Useof Imagery in the mask of the red death by Edgar Allan Poe
EdgarAllen Poe strongly uses imagery in his book to instill a sense offear on the readers. Poe intentionally utilizes these images insteadof actions which could have elicited the same feeling. The first useof imagery is seen where Poe describes the Red death using anin-depth approach. Use of imagery in “themask of the red death”brings out an intended feeling of fear and elicits a strong emotionalappeal among the readers. It also establishes the mood and setting ofthe story by appealing to the human senses of taste, smell, hearing,touch and sight.
Imageryis a stylistic device which entails the use of a group of words toelicit various forms of appeal including smell, hearing, touch, tasteand sight. Use of imagery in any particular literary material ismeant to intensify the effect of a given work on the audience. In“the mask of the red death”, Poe uses a number imagerydescription to create a vivid mental picture on the readers.
Tobegin with, Poe paints a picture of horror by using scary descriptivesceneries and mental pictures. For instance, Poe illustrates the “reddeath” through a vivid description of a large pool of blood whichsignifies death. This title by itself evokes a feeling of fear andutmost disgust among the readers. The mere description of bloodinstills a sense of fear among the readers and creates a ghastlypicture of terror and death. For instance, in one of the passages,Poe uses grisly words to describe the impact of the disease onvictims.
“"Therewere sharp pains, and sudden dizziness, and then profuse bleeding atthe pores, with dissolution. The scarlet stains upon the body andespecially upon the face of the victim were the pest ban which shuthim out from the sympathy of his fellow men." (Poe145)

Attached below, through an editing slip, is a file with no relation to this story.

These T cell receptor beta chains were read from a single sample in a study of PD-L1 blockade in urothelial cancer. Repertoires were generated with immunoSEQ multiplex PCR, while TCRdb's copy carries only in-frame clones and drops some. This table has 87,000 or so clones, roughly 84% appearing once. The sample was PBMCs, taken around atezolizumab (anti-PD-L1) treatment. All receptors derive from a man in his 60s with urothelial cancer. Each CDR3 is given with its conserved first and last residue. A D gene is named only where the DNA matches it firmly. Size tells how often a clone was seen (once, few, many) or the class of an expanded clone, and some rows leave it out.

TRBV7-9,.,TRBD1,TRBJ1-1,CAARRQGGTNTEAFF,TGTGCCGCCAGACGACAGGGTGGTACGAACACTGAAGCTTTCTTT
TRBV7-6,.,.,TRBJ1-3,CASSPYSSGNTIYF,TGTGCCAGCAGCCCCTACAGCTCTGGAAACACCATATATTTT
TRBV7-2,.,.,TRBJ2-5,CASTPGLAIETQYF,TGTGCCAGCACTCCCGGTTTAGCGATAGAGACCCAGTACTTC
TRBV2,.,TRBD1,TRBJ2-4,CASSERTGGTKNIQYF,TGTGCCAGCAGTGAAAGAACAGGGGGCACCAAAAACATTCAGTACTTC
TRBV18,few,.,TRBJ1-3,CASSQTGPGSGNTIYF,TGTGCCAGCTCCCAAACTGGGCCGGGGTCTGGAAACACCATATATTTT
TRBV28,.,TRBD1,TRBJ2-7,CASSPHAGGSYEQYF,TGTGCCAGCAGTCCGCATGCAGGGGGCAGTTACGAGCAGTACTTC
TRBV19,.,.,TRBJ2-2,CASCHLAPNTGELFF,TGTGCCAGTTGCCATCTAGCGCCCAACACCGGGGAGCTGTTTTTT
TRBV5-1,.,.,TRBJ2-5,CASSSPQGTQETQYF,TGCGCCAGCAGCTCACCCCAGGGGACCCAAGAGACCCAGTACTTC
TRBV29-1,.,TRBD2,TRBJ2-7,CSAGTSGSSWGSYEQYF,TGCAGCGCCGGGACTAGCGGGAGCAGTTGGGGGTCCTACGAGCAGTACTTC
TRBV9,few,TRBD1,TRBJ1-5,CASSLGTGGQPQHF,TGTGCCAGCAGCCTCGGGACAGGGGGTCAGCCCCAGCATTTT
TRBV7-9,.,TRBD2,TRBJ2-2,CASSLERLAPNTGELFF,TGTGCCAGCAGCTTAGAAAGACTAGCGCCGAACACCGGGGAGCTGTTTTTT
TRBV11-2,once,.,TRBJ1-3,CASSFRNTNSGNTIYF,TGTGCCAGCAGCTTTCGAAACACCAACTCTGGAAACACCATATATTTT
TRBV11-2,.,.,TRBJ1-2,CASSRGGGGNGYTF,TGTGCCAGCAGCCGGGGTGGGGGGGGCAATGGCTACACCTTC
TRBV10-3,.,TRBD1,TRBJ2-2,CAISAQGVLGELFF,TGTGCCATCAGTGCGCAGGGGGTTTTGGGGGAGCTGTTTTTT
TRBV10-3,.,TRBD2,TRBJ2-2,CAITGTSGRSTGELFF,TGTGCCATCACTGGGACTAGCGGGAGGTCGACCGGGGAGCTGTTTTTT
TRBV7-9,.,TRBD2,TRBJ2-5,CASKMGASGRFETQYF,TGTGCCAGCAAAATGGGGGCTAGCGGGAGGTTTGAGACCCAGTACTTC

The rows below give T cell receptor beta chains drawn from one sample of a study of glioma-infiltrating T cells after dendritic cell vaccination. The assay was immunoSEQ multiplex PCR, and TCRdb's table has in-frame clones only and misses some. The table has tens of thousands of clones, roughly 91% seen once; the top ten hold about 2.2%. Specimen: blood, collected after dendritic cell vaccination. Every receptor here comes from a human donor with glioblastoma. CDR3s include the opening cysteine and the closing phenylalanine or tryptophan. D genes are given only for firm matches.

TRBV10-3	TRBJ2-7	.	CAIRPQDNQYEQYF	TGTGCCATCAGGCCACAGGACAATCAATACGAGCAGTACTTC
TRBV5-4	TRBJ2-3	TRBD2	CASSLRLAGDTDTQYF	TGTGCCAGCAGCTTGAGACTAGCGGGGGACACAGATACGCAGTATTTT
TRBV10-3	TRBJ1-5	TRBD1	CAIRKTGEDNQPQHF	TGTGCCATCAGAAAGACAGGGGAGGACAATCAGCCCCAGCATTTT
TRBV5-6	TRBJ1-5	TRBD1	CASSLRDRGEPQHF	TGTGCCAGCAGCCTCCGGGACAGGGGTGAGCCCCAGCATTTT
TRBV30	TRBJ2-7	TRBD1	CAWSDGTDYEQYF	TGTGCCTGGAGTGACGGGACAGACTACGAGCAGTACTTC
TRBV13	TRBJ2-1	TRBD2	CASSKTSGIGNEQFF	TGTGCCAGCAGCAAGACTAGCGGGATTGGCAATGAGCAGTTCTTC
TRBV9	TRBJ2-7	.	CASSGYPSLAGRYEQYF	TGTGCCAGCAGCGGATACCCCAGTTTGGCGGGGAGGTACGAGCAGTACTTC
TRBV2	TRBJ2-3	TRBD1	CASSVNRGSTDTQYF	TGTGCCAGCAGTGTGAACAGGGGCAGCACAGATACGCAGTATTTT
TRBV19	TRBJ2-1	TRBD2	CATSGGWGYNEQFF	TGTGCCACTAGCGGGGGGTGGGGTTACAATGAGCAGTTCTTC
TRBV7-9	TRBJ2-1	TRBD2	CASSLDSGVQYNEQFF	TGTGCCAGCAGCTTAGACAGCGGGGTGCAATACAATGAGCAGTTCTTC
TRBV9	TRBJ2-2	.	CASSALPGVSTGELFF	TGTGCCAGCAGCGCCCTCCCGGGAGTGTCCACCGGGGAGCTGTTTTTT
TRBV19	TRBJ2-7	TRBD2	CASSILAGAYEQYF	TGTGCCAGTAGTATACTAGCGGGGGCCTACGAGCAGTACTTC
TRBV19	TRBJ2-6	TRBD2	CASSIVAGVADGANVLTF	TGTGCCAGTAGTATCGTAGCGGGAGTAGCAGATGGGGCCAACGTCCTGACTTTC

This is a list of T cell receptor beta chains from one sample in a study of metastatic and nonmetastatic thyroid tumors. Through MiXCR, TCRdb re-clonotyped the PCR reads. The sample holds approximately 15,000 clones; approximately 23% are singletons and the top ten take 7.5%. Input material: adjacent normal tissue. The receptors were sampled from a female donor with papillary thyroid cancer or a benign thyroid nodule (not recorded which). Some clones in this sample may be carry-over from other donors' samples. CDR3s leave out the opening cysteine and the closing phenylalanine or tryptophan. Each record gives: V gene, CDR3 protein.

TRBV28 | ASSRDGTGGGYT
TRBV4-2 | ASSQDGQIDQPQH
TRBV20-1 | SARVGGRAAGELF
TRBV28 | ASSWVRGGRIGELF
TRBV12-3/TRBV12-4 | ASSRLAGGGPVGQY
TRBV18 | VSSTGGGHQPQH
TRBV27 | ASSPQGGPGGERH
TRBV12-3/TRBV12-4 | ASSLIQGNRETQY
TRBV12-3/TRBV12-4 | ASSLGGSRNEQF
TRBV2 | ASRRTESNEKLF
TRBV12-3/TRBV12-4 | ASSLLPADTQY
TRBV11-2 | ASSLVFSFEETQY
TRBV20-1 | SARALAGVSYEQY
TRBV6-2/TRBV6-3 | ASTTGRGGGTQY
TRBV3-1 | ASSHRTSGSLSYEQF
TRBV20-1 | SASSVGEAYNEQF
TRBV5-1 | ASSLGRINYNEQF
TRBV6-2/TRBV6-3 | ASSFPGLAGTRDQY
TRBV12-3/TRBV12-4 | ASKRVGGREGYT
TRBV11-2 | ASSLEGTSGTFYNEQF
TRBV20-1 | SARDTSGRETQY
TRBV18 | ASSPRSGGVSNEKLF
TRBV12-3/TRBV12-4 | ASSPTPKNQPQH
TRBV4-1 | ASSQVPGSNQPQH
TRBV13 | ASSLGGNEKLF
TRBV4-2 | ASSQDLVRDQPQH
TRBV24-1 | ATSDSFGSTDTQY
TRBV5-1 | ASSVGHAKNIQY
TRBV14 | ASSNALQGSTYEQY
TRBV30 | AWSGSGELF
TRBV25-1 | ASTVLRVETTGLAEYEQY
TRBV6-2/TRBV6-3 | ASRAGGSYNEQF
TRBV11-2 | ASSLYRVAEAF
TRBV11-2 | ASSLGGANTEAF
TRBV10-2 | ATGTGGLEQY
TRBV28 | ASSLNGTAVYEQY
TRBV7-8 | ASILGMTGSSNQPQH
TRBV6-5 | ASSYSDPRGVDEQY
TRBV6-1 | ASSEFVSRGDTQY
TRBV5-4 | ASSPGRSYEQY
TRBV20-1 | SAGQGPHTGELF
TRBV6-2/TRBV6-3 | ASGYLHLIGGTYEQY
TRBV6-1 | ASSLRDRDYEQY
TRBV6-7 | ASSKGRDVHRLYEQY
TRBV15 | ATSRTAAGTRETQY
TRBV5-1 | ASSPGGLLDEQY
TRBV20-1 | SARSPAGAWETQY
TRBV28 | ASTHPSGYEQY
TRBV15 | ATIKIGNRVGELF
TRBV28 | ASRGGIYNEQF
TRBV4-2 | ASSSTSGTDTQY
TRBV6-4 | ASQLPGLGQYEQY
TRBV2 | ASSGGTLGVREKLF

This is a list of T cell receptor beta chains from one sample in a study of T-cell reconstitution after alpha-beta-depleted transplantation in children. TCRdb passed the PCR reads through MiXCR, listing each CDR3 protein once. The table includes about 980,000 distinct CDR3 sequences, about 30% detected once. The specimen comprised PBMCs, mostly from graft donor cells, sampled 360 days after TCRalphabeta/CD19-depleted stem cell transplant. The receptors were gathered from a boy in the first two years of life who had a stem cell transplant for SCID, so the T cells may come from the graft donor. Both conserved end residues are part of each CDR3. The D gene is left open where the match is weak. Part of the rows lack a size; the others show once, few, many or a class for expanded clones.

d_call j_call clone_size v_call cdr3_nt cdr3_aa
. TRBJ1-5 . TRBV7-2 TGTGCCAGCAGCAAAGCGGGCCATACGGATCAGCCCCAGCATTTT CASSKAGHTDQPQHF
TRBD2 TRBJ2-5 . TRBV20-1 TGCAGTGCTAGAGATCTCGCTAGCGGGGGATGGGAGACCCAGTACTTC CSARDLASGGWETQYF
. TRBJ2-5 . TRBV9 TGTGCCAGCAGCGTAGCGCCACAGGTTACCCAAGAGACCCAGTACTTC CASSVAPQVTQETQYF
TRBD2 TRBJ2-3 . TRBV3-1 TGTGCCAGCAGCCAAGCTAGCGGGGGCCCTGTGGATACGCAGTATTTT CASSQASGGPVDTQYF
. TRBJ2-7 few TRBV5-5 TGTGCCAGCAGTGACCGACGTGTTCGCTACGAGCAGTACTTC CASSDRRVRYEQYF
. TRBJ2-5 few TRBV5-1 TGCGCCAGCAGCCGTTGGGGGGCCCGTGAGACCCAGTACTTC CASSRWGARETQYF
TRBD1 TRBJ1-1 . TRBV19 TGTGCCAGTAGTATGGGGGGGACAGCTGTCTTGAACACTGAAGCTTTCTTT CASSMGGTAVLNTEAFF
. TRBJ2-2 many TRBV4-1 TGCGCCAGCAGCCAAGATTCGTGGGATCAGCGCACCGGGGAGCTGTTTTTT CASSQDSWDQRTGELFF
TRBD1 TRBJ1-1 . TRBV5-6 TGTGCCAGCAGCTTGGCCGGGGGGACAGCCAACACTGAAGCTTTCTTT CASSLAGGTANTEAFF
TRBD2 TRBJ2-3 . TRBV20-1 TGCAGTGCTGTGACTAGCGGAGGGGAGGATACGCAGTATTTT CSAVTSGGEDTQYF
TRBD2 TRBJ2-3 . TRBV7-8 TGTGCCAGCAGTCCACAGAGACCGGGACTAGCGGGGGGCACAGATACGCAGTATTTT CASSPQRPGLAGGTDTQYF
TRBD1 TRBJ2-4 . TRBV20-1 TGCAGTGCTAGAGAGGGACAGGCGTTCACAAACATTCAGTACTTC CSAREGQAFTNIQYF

Inthe above passage, Poe has intentionally used ghastly words to elicitsome sense of touch and sight among its readers. This passage aptlyestablishes the mood of the story and gives meaning to the title ofthe book. It further brings out horror that is associated with thediseases and to some extent explains the reasons why an intrudersuffering from the disease is received with awe.
Anotherperfect example on the use of imagery is the 7throom. Poe describes the 7throom using very terrifying words. The picture he paints of the 7throom produces some significant effect on the reader’s sense oftouch and smell. From the vivid description, one gets an eeriefeeling about being in the 7throom and informs the mood of indifference among the different guests.For instance, Poe states that “Theseventh apartment was closely shrouded in black velvet tapestriesthat hung all over the ceiling and down the walls(Poe 146). Use of the word black velvet evokes a feeling of fear andinforms the readers of what to expect in the rest of the story. The7throom is totally different from the other rooms in terms of gait andoverall appearance. It is described as being heavily dark, being asymbolic representation of death and partly explains why no guestwants to go anywhere near the room. The author informs readers thatthe infamous masque is stored in the 7throom specifically to bring out a feeling of fear and horror whichtypifies rest of the scenes. Overall, Poe achieves his missionthrough elaborate use of imagery in almost all the relevant passagesin the story.